Q: Do you believe there are still barriers to success for women working in tech? If so, how can these barriers be overcome?

A: Yes, there are still barriers; we only need to see the proportion of female leaders in technology vs. their male counterparts to know that. There are things that we, as female tech leaders can do, but also barriers that need to be broken in the background.

I am passionate about giving other women the space to use their voice, especially more junior members of the team. Providing a supportive and collaborative space to state their opinions and ideas, and vocally back and support them, ensuring that they are recognized for their achievements.

We also need to encourage more young women to enter STEM careers, so I spent time with girls aged 11-14, educating them on the basics of computer programming (not my specialism) and technical program management (much closer to my specialism).

There are life experiences such as periods, pregnancy, birth and menopause that are often shrouded in euphemism and secrecy. Partly because we don’t want to show ‘weakness,’ but much like discussion of mental health, it’s a stigma that we need to work together to break.

One of the things that really impressed me when I first joined Verint was a note that the EMEA HR team sent about menopause and supporting our female workforce. It was an extraordinarily brave message, one that I hadn’t seen in any other company I worked for. Even to me, it felt a little too close to the bone, maybe even shocking … but why should it? It’s a fact of life, and I applaud the bravery of the message. It made me, as a woman in the organization, feel seen, heard and considered.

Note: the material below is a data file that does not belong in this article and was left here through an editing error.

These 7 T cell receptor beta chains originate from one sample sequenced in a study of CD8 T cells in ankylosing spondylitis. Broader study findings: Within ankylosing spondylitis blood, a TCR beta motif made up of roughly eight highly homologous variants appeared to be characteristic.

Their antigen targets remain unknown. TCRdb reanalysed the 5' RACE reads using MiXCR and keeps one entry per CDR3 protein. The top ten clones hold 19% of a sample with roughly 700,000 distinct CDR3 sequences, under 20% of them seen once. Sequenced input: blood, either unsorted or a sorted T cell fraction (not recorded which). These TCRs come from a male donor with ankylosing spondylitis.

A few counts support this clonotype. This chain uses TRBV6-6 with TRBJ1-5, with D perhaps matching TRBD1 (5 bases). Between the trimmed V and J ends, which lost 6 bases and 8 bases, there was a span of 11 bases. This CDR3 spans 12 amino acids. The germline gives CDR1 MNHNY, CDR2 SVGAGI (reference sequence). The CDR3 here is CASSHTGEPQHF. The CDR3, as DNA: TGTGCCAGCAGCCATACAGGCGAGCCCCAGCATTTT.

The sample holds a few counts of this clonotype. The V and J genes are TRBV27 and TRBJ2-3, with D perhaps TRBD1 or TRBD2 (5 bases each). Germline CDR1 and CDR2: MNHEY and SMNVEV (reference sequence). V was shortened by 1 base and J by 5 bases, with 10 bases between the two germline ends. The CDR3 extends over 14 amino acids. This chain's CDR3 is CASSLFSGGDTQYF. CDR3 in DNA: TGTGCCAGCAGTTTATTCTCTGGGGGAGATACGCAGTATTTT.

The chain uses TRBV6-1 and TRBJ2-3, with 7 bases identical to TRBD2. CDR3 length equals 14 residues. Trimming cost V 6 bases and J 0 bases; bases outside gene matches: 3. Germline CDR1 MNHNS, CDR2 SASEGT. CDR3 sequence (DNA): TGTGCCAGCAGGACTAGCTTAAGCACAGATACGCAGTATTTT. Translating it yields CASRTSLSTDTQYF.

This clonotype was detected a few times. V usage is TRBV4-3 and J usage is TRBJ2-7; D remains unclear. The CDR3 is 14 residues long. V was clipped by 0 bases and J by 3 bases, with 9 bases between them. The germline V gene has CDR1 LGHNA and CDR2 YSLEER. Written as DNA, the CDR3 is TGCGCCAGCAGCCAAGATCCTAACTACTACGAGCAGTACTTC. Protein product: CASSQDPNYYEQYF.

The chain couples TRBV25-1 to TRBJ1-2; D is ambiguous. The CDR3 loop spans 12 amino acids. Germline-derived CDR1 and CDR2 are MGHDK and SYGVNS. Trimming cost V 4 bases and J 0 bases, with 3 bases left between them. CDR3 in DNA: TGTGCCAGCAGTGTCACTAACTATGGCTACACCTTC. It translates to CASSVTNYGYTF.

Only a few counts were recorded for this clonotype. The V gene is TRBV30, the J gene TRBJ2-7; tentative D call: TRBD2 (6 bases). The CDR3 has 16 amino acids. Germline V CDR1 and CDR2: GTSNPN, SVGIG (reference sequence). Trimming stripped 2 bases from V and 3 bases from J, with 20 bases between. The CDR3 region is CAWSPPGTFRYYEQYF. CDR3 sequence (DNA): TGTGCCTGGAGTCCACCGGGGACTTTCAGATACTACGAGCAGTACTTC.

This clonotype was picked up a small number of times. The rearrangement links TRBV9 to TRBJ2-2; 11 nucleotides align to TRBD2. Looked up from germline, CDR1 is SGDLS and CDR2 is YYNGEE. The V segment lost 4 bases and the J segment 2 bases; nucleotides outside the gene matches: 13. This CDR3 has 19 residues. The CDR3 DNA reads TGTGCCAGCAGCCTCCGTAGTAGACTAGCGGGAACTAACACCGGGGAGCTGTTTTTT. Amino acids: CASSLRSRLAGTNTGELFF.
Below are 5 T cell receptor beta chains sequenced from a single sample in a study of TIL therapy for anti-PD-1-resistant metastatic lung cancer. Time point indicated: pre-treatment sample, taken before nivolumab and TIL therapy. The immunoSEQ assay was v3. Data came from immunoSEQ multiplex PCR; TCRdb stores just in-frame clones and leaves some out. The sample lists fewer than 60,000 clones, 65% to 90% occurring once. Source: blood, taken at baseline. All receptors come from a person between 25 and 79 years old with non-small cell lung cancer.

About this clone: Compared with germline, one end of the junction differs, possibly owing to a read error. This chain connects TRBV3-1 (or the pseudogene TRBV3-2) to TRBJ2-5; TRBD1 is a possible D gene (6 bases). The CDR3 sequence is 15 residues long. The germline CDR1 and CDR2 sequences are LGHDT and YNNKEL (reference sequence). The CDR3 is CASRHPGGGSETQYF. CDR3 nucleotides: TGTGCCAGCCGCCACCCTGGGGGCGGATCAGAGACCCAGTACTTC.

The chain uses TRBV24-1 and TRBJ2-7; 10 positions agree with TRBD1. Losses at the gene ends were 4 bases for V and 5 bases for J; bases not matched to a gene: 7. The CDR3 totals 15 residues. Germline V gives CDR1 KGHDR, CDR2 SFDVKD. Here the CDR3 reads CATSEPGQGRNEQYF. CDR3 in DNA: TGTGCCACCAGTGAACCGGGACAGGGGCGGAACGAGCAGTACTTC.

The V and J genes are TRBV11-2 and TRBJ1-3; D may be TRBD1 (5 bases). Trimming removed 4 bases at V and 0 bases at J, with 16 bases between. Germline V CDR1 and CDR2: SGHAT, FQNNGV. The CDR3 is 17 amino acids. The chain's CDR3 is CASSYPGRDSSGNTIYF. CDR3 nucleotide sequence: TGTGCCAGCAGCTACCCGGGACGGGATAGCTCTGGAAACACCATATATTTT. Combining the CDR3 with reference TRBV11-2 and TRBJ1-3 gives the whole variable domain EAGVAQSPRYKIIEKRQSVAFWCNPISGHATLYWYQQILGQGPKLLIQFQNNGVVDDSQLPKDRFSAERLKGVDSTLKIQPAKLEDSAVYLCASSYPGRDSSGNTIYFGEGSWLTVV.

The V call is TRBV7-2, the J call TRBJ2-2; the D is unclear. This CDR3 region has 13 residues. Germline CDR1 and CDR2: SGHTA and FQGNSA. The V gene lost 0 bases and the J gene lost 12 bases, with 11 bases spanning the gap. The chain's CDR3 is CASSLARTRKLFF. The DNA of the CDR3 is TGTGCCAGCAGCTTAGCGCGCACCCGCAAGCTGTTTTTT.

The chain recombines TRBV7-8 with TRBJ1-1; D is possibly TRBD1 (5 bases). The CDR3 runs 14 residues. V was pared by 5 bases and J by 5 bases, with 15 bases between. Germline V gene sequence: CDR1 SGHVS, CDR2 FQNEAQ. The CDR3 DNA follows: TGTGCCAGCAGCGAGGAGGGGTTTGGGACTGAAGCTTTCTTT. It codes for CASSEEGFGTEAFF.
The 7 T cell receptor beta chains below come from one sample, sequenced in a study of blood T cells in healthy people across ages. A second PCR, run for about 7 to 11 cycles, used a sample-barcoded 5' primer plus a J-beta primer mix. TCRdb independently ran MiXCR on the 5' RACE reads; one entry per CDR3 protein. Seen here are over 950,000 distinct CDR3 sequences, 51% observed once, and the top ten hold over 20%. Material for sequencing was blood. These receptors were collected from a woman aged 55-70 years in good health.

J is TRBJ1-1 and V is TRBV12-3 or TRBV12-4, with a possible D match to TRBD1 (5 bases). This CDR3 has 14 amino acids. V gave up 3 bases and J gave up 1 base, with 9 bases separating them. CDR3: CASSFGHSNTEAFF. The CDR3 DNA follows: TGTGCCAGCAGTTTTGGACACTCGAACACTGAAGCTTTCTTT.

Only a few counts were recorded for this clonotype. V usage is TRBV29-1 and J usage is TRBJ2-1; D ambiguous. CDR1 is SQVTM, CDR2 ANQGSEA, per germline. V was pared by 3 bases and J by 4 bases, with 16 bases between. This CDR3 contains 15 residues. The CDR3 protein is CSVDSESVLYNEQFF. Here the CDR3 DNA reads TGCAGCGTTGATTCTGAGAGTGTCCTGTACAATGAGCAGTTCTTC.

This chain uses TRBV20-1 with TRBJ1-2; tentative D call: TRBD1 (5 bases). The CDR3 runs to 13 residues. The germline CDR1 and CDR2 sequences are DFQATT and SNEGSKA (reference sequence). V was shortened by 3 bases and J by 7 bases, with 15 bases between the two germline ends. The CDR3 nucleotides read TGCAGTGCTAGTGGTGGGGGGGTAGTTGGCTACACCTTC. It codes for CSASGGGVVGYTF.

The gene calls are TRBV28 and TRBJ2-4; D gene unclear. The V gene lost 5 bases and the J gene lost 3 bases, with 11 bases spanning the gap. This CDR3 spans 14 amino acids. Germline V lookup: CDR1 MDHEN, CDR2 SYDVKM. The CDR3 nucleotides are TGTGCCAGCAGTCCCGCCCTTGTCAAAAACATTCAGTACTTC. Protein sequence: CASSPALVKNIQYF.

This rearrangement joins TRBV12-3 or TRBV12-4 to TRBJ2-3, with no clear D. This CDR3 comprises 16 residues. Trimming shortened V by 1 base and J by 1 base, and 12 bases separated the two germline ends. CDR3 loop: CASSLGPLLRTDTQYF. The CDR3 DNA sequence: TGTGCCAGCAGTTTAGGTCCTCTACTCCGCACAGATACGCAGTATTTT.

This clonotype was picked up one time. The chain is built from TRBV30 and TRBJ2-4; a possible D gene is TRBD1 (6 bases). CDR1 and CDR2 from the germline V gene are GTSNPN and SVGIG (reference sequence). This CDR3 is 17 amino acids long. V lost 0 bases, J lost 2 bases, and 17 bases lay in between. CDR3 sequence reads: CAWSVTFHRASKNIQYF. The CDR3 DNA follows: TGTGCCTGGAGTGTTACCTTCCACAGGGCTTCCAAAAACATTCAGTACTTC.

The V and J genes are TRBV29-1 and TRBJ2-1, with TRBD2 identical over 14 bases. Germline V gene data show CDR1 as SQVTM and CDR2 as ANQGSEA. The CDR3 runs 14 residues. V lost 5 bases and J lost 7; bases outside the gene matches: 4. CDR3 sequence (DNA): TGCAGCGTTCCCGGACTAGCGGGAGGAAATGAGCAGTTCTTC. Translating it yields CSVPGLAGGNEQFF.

Q, What one thing do you believe has been a major factor in you achieving success?

A: In my early career I worked really, really, hard, in fact probably too hard. I put in thousands of hours of pure grit and graft—I saw effort as the achievement … and that got me to a certain level of experience.

But what tipped the balance for me is finding comfort in being uncomfortable, for example:

  • I am not afraid to say “I don’t know”—there is no implied weakness to not knowing something and it takes confidence to admit when you simply don’t.
  • I’m used to feeling just a tiny bit out of my depth. I’ve fulfilled a range of senior roles in the last 15 years, and I have rarely stepped into a role thinking it would be easy. Being comfortable with that has allowed me the scope to diversify and extend my skills.

But the biggest factor for me is in making connections and building relationships with the people around me, understanding how our competencies complement each other, building upon our strengths, and mitigating our weaknesses as a unit. Winning as a team is 100% more important to me than individual success.

Q: Are you excited to hear from other dynamic Women in Technology as they share their professional journey and insightful perspectives?

A: If you are going to #Engage22, plan to attend #WIT panel. You will hear from WFM whisperer Juanita Coley and leading communications industry analyst Sheila McGee-Smith, along with women executives from Priceline and Stanley Black & Decker. And, bring your questions! This will be an interactive discussion.

More About Lily Cleary: 

Lily has expertise across tech companies and startups, having led client services, sales and technical delivery functions. She has founded award winning companies, and sat on executive leadership teams.

Her greatest passion is communication, sharing ideas, and translating the needs of the business and the people within it into sustainable programs to drive organizational and operational evolution.

Lily currently leads Verint’s Employer Brand function, working across our business to reflect the essence of who we are as an organization into the talent market, and amplify it within our business. Her work is set against a single mission: to make Verint the employer of choice.